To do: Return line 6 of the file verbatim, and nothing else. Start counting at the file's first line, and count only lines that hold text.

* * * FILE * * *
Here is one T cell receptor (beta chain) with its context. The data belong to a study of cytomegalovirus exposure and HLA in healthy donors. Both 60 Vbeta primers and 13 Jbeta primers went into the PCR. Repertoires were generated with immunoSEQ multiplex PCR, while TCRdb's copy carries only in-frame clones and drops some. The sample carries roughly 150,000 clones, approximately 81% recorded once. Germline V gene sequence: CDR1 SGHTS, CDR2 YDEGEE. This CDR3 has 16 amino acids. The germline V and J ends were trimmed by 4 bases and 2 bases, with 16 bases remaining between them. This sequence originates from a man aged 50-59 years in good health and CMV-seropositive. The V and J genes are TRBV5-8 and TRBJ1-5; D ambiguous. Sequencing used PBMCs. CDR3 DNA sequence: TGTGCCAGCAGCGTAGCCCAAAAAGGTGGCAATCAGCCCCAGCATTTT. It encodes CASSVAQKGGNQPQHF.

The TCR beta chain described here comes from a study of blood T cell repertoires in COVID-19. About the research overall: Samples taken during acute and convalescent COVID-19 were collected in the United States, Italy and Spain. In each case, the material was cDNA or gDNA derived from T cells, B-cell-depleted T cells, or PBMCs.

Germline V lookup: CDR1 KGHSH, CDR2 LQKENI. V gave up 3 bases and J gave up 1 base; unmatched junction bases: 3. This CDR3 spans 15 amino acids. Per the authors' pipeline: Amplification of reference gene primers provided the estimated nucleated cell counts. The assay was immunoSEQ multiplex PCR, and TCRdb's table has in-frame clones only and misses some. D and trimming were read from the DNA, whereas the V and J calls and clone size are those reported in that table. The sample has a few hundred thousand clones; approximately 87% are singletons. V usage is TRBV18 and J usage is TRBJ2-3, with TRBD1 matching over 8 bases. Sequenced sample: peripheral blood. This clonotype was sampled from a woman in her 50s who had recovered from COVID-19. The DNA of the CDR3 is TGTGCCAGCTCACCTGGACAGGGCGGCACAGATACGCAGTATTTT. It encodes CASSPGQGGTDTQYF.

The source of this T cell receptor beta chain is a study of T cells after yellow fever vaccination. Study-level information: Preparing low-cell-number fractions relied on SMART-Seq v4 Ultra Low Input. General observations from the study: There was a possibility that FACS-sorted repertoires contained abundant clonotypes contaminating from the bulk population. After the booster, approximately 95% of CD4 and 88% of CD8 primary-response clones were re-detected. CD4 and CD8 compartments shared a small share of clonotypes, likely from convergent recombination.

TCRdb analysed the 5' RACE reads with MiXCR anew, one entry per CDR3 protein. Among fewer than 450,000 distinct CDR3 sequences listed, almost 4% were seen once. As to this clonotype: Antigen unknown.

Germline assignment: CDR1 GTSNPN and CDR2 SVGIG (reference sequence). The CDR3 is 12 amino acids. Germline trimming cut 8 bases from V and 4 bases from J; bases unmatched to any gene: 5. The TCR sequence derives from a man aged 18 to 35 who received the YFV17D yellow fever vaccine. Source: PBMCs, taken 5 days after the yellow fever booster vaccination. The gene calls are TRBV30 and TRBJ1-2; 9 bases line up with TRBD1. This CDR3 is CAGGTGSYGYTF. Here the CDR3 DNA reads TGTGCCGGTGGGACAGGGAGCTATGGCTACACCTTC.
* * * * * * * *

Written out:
Germline assignment: CDR1 GTSNPN and CDR2 SVGIG (reference sequence). The CDR3 is 12 amino acids. Germline trimming cut 8 bases from V and 4 bases from J; bases unmatched to any gene: 5. The TCR sequence derives from a man aged 18 to 35 who received the YFV17D yellow fever vaccine. Source: PBMCs, taken 5 days after the yellow fever booster vaccination. The gene calls are TRBV30 and TRBJ1-2; 9 bases line up with TRBD1. This CDR3 is CAGGTGSYGYTF. Here the CDR3 DNA reads TGTGCCGGTGGGACAGGGAGCTATGGCTACACCTTC.